In 1830, when Congress passed the Indian Removal Act, thousands died during the grueling 1,200-mile journey on what has now been immortalized as the Trail of Tears, clearing the path for white settlers – such as those who travelled along the Oregon Trail – to make their claim on land that never belonged to them.

But when many U.S. citizens think of European colonization, they picture small bands of pioneers sacrificing their comfort and safety to claim their piece of a vastly uninhabited landscape, a true embodiment of the American Dream. Simply put: the winners write the history of the battle. Thus, stories of violence against Indigenous people just aren’t taught.

Erin Apedaile discussed “very little” indigenous history in school, adding that she “was in school in South Dakota, where they should talk about it.”

While public school curriculum has changed drastically in the last thirty years, with the 2022 Colorado Department of Education’s Social Studies standards now including “knowledge of the Southern Ute Indian Tribe and the Ute Mountain Ute Tribe,” according to their website, it’s simply not enough.

I grew up, at least in part, in South Dakota. There I learned many things about our nation’s history, but perhaps the most important was Union Army officer, General Dodge’s, quote: “Kill every buffalo you can! Every buffalo dead is an Indian gone.” General Dodge was referring to the U.S. government’s campaign to decimate the buffalo population, thereby starving Indigenous people.

This “Great Slaughter” was revoltingly successful, killing over 40 million bison in just 50 years. By 1884, not a single buffalo was left in the Black Hills, their corpses piled up and left to rot. The ramifications of this catastrophic event are criminally under researched, but a 2023 economic study published by Emory University found that the child mortality rate of bison-reliant indigenous people dropped by 16 points following the massacre, and the height of this generation fell by more than an inch.

I never learned about this in school. The majority of what I know about indigenous history I’ve learned on my own accord, and believe me, I still have a long way to go. Even so, I have come to the conclusion that the events of European colonization of the Americas must be taught as what they truly are: a genocide.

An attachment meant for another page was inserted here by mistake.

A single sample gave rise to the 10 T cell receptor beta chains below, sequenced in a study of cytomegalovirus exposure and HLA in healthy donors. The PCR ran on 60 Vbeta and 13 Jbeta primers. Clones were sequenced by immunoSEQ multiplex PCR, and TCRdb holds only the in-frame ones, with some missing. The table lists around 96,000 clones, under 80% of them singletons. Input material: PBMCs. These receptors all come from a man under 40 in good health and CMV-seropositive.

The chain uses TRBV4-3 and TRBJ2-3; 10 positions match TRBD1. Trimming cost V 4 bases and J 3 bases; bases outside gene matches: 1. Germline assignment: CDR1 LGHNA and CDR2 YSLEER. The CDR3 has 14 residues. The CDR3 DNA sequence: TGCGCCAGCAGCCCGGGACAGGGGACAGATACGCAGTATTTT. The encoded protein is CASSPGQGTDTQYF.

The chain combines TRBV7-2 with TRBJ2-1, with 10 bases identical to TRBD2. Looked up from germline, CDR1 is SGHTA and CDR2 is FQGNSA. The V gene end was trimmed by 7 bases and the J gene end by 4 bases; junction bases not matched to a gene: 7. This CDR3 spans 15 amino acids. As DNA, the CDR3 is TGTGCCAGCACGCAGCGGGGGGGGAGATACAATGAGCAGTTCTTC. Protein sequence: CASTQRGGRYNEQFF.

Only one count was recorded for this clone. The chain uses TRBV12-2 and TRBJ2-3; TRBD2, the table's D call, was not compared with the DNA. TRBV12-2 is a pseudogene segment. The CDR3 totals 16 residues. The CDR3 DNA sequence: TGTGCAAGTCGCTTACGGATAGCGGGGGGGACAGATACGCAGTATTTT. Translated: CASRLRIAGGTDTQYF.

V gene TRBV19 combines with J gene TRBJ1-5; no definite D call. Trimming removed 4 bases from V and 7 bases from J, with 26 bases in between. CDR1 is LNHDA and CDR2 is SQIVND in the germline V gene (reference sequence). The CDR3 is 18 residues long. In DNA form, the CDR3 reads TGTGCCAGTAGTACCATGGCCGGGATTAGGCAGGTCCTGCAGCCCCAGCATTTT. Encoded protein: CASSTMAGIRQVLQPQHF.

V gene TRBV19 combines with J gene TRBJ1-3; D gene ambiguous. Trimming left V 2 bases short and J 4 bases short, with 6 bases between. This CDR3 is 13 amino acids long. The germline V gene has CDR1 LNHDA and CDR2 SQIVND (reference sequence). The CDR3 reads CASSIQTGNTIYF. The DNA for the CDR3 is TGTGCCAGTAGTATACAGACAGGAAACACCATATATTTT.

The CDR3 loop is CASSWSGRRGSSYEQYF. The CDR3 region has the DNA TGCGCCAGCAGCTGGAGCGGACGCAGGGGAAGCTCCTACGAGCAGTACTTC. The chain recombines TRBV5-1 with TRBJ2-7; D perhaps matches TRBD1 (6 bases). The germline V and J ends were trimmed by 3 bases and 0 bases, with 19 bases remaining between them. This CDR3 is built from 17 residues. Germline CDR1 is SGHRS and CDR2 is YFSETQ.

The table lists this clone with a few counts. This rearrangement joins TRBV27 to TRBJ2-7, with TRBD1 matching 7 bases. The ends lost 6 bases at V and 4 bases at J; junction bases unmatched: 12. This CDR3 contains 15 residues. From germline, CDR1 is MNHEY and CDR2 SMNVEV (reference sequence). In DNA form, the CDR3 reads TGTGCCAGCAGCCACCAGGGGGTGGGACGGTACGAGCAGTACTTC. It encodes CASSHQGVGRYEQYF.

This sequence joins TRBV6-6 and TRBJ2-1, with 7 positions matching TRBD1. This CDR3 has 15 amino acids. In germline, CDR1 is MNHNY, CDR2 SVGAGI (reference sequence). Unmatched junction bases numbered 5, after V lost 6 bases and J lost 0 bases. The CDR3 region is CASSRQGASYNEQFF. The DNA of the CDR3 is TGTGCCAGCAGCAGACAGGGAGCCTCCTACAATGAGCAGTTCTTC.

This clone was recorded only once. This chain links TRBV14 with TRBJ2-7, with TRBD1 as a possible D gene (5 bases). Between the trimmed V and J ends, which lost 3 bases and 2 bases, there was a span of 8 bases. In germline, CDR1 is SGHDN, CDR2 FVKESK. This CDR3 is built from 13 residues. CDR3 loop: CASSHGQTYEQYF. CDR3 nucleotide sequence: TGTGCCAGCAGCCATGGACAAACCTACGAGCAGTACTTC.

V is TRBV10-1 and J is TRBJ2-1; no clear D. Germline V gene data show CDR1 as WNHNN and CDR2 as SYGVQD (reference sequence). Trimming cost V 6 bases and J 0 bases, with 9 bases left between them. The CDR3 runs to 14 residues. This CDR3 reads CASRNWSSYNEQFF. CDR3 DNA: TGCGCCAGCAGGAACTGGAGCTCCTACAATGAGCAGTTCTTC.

I am not attempting to negate the value of The Oregon Trail or other media that concerns the plight of pioneers, but I argue that other aspects of American history deserve just as much attention. The U.S.’s history of ethnic cleansing has been widely erased from public school curriculum, and The Oregon Trail affected student perceptions of how exactly United States land was developed.

Even today, rampant violence persists. According to Native Hope, an organization that works to support the health, prosperity, and growth of Native nations, the murder rate of women living on reservations is ten times higher than the national average, and for Native women, murder is the third leading cause of death.

For these women, these families, these children, we must do better, and teaching our nation’s youth the complete history of the United States wouldn’t be a bad start. Today I play the same video game my mother discovered over thirty years ago, for it is this history, our history, which bonds us together, and which cannot be forgotten.

Technological advancement didn’t stop with The Oregon Trail, and educational advancement cannot stop here. Students deserve innovation, not in the form of the newest technology, but instead in the form of a renewed look on the past. No good has ever come from ignorance, and while we might have a rough road ahead, we owe it to those we’ve oppressed to remember their suffering and ensure its conclusion. Perhaps we started our journey in Missouri, but with some determination, we may one day reach Oregon.

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About the Contributor
Phoenix Apedaile is a senior.  She is angry about many things and enjoys writing about said things that anger her.  She is currently attempting to read the novel Infinite Jest, though the attempt has proven rather fruitless.  After quoting Kenny Powers a couple of times she often spends time worrying (just because) or staring blankly at a wall.